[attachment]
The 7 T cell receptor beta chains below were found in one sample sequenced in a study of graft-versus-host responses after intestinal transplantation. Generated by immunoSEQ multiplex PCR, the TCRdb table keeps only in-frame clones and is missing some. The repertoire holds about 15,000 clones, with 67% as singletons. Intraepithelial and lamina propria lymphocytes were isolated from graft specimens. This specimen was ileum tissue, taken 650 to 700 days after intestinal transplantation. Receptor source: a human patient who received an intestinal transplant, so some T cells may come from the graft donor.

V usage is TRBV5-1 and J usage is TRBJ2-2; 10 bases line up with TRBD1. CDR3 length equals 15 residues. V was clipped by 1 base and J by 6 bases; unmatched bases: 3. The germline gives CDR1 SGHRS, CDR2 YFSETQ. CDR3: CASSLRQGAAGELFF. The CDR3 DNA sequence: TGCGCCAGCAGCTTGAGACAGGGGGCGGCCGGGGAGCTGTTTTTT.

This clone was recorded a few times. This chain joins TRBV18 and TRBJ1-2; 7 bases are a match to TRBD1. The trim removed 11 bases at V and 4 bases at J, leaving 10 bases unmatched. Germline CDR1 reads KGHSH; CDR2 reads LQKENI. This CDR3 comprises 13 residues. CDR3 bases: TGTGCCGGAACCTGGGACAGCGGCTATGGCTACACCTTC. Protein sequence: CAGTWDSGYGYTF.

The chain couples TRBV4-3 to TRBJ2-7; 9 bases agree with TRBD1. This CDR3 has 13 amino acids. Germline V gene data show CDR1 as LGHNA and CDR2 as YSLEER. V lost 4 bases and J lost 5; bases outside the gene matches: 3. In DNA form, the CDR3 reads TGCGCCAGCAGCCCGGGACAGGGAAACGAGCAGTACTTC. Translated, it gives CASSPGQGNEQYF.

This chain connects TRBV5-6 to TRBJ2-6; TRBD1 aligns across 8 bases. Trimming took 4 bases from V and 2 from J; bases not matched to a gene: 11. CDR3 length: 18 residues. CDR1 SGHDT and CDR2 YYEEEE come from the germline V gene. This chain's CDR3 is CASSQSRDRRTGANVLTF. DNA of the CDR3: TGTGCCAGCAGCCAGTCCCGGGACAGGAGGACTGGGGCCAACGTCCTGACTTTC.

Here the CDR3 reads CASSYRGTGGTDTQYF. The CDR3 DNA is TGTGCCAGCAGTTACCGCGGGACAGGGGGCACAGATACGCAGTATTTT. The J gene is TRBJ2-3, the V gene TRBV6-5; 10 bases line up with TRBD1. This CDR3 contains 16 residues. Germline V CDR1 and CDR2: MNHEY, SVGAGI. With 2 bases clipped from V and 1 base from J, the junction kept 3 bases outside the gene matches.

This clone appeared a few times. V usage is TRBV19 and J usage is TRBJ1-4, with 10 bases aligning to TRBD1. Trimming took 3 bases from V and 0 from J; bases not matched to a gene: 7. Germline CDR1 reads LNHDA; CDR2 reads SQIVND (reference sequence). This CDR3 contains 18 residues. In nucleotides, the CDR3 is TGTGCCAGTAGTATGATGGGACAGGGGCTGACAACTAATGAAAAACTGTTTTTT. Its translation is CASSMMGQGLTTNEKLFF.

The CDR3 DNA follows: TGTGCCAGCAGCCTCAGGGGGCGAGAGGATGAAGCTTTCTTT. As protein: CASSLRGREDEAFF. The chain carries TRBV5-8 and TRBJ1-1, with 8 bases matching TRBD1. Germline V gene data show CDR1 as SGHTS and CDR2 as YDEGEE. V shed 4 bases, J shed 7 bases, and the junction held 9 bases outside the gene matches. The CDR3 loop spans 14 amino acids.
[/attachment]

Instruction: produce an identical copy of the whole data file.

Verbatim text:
The 7 T cell receptor beta chains below were found in one sample sequenced in a study of graft-versus-host responses after intestinal transplantation. Generated by immunoSEQ multiplex PCR, the TCRdb table keeps only in-frame clones and is missing some. The repertoire holds about 15,000 clones, with 67% as singletons. Intraepithelial and lamina propria lymphocytes were isolated from graft specimens. This specimen was ileum tissue, taken 650 to 700 days after intestinal transplantation. Receptor source: a human patient who received an intestinal transplant, so some T cells may come from the graft donor.

V usage is TRBV5-1 and J usage is TRBJ2-2; 10 bases line up with TRBD1. CDR3 length equals 15 residues. V was clipped by 1 base and J by 6 bases; unmatched bases: 3. The germline gives CDR1 SGHRS, CDR2 YFSETQ. CDR3: CASSLRQGAAGELFF. The CDR3 DNA sequence: TGCGCCAGCAGCTTGAGACAGGGGGCGGCCGGGGAGCTGTTTTTT.

This clone was recorded a few times. This chain joins TRBV18 and TRBJ1-2; 7 bases are a match to TRBD1. The trim removed 11 bases at V and 4 bases at J, leaving 10 bases unmatched. Germline CDR1 reads KGHSH; CDR2 reads LQKENI. This CDR3 comprises 13 residues. CDR3 bases: TGTGCCGGAACCTGGGACAGCGGCTATGGCTACACCTTC. Protein sequence: CAGTWDSGYGYTF.

The chain couples TRBV4-3 to TRBJ2-7; 9 bases agree with TRBD1. This CDR3 has 13 amino acids. Germline V gene data show CDR1 as LGHNA and CDR2 as YSLEER. V lost 4 bases and J lost 5; bases outside the gene matches: 3. In DNA form, the CDR3 reads TGCGCCAGCAGCCCGGGACAGGGAAACGAGCAGTACTTC. Translated, it gives CASSPGQGNEQYF.

This chain connects TRBV5-6 to TRBJ2-6; TRBD1 aligns across 8 bases. Trimming took 4 bases from V and 2 from J; bases not matched to a gene: 11. CDR3 length: 18 residues. CDR1 SGHDT and CDR2 YYEEEE come from the germline V gene. This chain's CDR3 is CASSQSRDRRTGANVLTF. DNA of the CDR3: TGTGCCAGCAGCCAGTCCCGGGACAGGAGGACTGGGGCCAACGTCCTGACTTTC.

Here the CDR3 reads CASSYRGTGGTDTQYF. The CDR3 DNA is TGTGCCAGCAGTTACCGCGGGACAGGGGGCACAGATACGCAGTATTTT. The J gene is TRBJ2-3, the V gene TRBV6-5; 10 bases line up with TRBD1. This CDR3 contains 16 residues. Germline V CDR1 and CDR2: MNHEY, SVGAGI. With 2 bases clipped from V and 1 base from J, the junction kept 3 bases outside the gene matches.

This clone appeared a few times. V usage is TRBV19 and J usage is TRBJ1-4, with 10 bases aligning to TRBD1. Trimming took 3 bases from V and 0 from J; bases not matched to a gene: 7. Germline CDR1 reads LNHDA; CDR2 reads SQIVND (reference sequence). This CDR3 contains 18 residues. In nucleotides, the CDR3 is TGTGCCAGTAGTATGATGGGACAGGGGCTGACAACTAATGAAAAACTGTTTTTT. Its translation is CASSMMGQGLTTNEKLFF.

The CDR3 DNA follows: TGTGCCAGCAGCCTCAGGGGGCGAGAGGATGAAGCTTTCTTT. As protein: CASSLRGREDEAFF. The chain carries TRBV5-8 and TRBJ1-1, with 8 bases matching TRBD1. Germline V gene data show CDR1 as SGHTS and CDR2 as YDEGEE. V shed 4 bases, J shed 7 bases, and the junction held 9 bases outside the gene matches. The CDR3 loop spans 14 amino acids.